Supplies for Tree-Ring Research
One of the most commonly asked questions posed to tree-ring scientists concerns the supplies we use to (1) obtain cores and cross sections, (2) prepare the surface of our wood, and (3) date the tree rings. Finding the proper supplies is not an easy task. You'll need the right tools to do the job right the first time - remember, you often don't get a second chance when doing tree-ring research. Some of the supplies I list below are optional - you don't have to have them all.
This list will also provide hints about what supplies will make the task of tree-ring dating even easier. For example, to clean your increment borer, you can use a 22 rifle gun cleaning kit. If you have any questions about supplies used in tree-ring research, contact me, and I'll see if I can help. If you know of a particular supply I don't have listed that would benefit others, let me know.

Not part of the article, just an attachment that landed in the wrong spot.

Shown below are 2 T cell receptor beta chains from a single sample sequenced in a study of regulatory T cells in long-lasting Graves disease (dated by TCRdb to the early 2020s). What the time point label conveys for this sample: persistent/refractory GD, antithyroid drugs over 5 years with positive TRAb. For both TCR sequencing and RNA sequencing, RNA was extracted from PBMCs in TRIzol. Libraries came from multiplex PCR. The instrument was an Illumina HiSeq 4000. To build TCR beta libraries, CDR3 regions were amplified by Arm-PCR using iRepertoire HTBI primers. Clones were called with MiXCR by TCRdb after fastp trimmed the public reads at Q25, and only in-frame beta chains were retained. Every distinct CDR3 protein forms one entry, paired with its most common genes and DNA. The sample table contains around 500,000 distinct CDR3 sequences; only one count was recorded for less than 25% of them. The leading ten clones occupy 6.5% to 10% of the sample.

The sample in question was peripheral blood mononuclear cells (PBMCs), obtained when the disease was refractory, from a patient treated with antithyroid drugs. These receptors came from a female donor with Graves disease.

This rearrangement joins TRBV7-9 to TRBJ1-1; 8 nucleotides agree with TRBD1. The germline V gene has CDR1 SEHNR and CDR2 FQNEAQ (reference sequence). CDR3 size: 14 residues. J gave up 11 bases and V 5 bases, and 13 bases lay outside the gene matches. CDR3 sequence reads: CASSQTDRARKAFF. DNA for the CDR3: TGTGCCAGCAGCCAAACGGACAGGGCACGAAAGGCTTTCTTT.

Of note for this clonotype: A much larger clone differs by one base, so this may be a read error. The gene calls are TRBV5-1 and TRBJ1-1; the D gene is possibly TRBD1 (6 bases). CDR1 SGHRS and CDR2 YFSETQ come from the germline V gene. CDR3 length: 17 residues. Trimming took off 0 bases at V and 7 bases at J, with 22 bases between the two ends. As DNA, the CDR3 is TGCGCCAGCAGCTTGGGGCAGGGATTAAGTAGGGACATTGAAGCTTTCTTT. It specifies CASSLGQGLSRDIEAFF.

Lastly, if you would like to help me maintain and keep these web pages updated, please consider buying some select supplies from my Tree-Ring Supplies store with Amazon.com. I receive a small (4%) royalty for any item purchased when accessed through the links on this page!
Chain Saw Supplies
Many of these supplies can
be purchased from the better arborist and forestry supply companies.
My favorites among these are:
200 Seneca Road
Greensboro, North Carolina 27406
The Ben Meadows Co.
Atlanta, Georgia 30366 USA
Forestry Suppliers, Inc.
205 West Rankin Street
P.O. Box 8397
Jackson, Mississippi 39284-8397 USA
Belt sanders are the standard for providing both rough (coarse) and fine surfaces to increment cores extracted from a tree as well as for full or partial cross sections. The fine art of sanding wood is discussed in a vast amount of trade journals. Even your local wood shop can tell you how best to sand your specimens, but keep in mind that surface is everything to a dendrochronologist! An improperly surfaced specimen will be useless for dendrochronology! Take the time to learn and do it right the first time - you may not get a second chance.